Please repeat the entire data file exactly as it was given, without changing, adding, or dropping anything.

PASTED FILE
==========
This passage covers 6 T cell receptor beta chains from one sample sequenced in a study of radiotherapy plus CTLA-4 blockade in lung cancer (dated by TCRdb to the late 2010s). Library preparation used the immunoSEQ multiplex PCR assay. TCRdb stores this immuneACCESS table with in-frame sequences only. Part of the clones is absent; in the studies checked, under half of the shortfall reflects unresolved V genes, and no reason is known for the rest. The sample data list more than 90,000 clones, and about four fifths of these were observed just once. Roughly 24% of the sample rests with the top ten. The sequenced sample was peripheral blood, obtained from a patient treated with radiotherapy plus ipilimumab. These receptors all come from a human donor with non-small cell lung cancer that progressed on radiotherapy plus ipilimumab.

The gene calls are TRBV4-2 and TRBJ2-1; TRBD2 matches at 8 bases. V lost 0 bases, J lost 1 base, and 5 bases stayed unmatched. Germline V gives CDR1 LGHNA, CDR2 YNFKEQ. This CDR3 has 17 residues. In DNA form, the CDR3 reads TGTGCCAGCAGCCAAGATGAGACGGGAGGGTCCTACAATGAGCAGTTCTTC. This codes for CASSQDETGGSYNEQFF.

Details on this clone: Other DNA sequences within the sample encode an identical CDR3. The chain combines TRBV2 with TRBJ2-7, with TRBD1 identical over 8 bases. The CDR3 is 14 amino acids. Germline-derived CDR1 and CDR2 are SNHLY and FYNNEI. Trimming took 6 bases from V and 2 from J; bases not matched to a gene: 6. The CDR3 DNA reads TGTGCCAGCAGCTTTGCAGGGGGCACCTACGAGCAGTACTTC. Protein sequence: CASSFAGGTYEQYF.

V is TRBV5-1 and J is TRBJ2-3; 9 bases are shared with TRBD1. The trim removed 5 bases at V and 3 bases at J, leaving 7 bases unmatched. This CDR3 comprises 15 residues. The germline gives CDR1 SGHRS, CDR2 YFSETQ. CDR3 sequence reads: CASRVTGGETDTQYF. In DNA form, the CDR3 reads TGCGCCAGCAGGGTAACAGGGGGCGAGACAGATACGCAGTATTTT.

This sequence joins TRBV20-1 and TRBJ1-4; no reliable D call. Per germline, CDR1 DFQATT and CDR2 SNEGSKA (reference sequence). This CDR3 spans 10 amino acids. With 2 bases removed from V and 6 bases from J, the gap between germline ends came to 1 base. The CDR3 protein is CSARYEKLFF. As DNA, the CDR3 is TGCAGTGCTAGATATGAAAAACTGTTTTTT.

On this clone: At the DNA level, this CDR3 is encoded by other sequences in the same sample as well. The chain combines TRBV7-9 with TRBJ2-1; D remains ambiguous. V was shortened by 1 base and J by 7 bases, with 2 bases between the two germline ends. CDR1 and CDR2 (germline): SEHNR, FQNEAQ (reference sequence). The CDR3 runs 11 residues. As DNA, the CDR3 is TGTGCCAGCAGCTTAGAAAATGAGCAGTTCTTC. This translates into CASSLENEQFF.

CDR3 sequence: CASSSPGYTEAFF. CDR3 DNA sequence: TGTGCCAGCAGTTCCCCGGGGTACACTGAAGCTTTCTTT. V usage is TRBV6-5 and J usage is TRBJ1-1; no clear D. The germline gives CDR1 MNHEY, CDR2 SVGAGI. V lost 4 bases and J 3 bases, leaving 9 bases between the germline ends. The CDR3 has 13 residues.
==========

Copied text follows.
This passage covers 6 T cell receptor beta chains from one sample sequenced in a study of radiotherapy plus CTLA-4 blockade in lung cancer (dated by TCRdb to the late 2010s). Library preparation used the immunoSEQ multiplex PCR assay. TCRdb stores this immuneACCESS table with in-frame sequences only. Part of the clones is absent; in the studies checked, under half of the shortfall reflects unresolved V genes, and no reason is known for the rest. The sample data list more than 90,000 clones, and about four fifths of these were observed just once. Roughly 24% of the sample rests with the top ten. The sequenced sample was peripheral blood, obtained from a patient treated with radiotherapy plus ipilimumab. These receptors all come from a human donor with non-small cell lung cancer that progressed on radiotherapy plus ipilimumab.

The gene calls are TRBV4-2 and TRBJ2-1; TRBD2 matches at 8 bases. V lost 0 bases, J lost 1 base, and 5 bases stayed unmatched. Germline V gives CDR1 LGHNA, CDR2 YNFKEQ. This CDR3 has 17 residues. In DNA form, the CDR3 reads TGTGCCAGCAGCCAAGATGAGACGGGAGGGTCCTACAATGAGCAGTTCTTC. This codes for CASSQDETGGSYNEQFF.

Details on this clone: Other DNA sequences within the sample encode an identical CDR3. The chain combines TRBV2 with TRBJ2-7, with TRBD1 identical over 8 bases. The CDR3 is 14 amino acids. Germline-derived CDR1 and CDR2 are SNHLY and FYNNEI. Trimming took 6 bases from V and 2 from J; bases not matched to a gene: 6. The CDR3 DNA reads TGTGCCAGCAGCTTTGCAGGGGGCACCTACGAGCAGTACTTC. Protein sequence: CASSFAGGTYEQYF.

V is TRBV5-1 and J is TRBJ2-3; 9 bases are shared with TRBD1. The trim removed 5 bases at V and 3 bases at J, leaving 7 bases unmatched. This CDR3 comprises 15 residues. The germline gives CDR1 SGHRS, CDR2 YFSETQ. CDR3 sequence reads: CASRVTGGETDTQYF. In DNA form, the CDR3 reads TGCGCCAGCAGGGTAACAGGGGGCGAGACAGATACGCAGTATTTT.

This sequence joins TRBV20-1 and TRBJ1-4; no reliable D call. Per germline, CDR1 DFQATT and CDR2 SNEGSKA (reference sequence). This CDR3 spans 10 amino acids. With 2 bases removed from V and 6 bases from J, the gap between germline ends came to 1 base. The CDR3 protein is CSARYEKLFF. As DNA, the CDR3 is TGCAGTGCTAGATATGAAAAACTGTTTTTT.

On this clone: At the DNA level, this CDR3 is encoded by other sequences in the same sample as well. The chain combines TRBV7-9 with TRBJ2-1; D remains ambiguous. V was shortened by 1 base and J by 7 bases, with 2 bases between the two germline ends. CDR1 and CDR2 (germline): SEHNR, FQNEAQ (reference sequence). The CDR3 runs 11 residues. As DNA, the CDR3 is TGTGCCAGCAGCTTAGAAAATGAGCAGTTCTTC. This translates into CASSLENEQFF.

CDR3 sequence: CASSSPGYTEAFF. CDR3 DNA sequence: TGTGCCAGCAGTTCCCCGGGGTACACTGAAGCTTTCTTT. V usage is TRBV6-5 and J usage is TRBJ1-1; no clear D. The germline gives CDR1 MNHEY, CDR2 SVGAGI. V lost 4 bases and J 3 bases, leaving 9 bases between the germline ends. The CDR3 has 13 residues.